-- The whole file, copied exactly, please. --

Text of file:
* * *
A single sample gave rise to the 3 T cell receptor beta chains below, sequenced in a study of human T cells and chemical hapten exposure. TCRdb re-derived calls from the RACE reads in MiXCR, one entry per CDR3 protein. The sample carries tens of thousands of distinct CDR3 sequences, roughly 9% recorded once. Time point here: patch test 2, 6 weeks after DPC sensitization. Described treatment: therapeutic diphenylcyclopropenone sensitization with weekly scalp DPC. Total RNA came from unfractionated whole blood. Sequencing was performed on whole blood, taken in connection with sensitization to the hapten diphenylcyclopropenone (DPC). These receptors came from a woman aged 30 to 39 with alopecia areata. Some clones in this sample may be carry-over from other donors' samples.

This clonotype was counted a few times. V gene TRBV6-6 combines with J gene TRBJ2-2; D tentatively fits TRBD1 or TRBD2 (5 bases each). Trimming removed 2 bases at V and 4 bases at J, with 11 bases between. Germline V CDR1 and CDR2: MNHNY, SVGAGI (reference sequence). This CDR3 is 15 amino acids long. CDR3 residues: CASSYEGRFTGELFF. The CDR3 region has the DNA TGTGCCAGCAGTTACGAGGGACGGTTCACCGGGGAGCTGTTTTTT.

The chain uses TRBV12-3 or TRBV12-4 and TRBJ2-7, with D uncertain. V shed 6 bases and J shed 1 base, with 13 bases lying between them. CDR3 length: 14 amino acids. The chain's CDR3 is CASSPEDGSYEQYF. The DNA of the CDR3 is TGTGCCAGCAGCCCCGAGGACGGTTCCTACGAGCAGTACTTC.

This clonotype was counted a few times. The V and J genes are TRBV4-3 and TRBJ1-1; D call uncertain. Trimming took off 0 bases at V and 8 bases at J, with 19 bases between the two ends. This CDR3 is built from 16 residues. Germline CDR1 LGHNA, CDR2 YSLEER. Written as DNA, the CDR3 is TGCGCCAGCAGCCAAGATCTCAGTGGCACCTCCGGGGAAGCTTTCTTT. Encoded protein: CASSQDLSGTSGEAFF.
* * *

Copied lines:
A single sample gave rise to the 3 T cell receptor beta chains below, sequenced in a study of human T cells and chemical hapten exposure. TCRdb re-derived calls from the RACE reads in MiXCR, one entry per CDR3 protein. The sample carries tens of thousands of distinct CDR3 sequences, roughly 9% recorded once. Time point here: patch test 2, 6 weeks after DPC sensitization. Described treatment: therapeutic diphenylcyclopropenone sensitization with weekly scalp DPC. Total RNA came from unfractionated whole blood. Sequencing was performed on whole blood, taken in connection with sensitization to the hapten diphenylcyclopropenone (DPC). These receptors came from a woman aged 30 to 39 with alopecia areata. Some clones in this sample may be carry-over from other donors' samples.

This clonotype was counted a few times. V gene TRBV6-6 combines with J gene TRBJ2-2; D tentatively fits TRBD1 or TRBD2 (5 bases each). Trimming removed 2 bases at V and 4 bases at J, with 11 bases between. Germline V CDR1 and CDR2: MNHNY, SVGAGI (reference sequence). This CDR3 is 15 amino acids long. CDR3 residues: CASSYEGRFTGELFF. The CDR3 region has the DNA TGTGCCAGCAGTTACGAGGGACGGTTCACCGGGGAGCTGTTTTTT.

The chain uses TRBV12-3 or TRBV12-4 and TRBJ2-7, with D uncertain. V shed 6 bases and J shed 1 base, with 13 bases lying between them. CDR3 length: 14 amino acids. The chain's CDR3 is CASSPEDGSYEQYF. The DNA of the CDR3 is TGTGCCAGCAGCCCCGAGGACGGTTCCTACGAGCAGTACTTC.

This clonotype was counted a few times. The V and J genes are TRBV4-3 and TRBJ1-1; D call uncertain. Trimming took off 0 bases at V and 8 bases at J, with 19 bases between the two ends. This CDR3 is built from 16 residues. Germline CDR1 LGHNA, CDR2 YSLEER. Written as DNA, the CDR3 is TGCGCCAGCAGCCAAGATCTCAGTGGCACCTCCGGGGAAGCTTTCTTT. Encoded protein: CASSQDLSGTSGEAFF.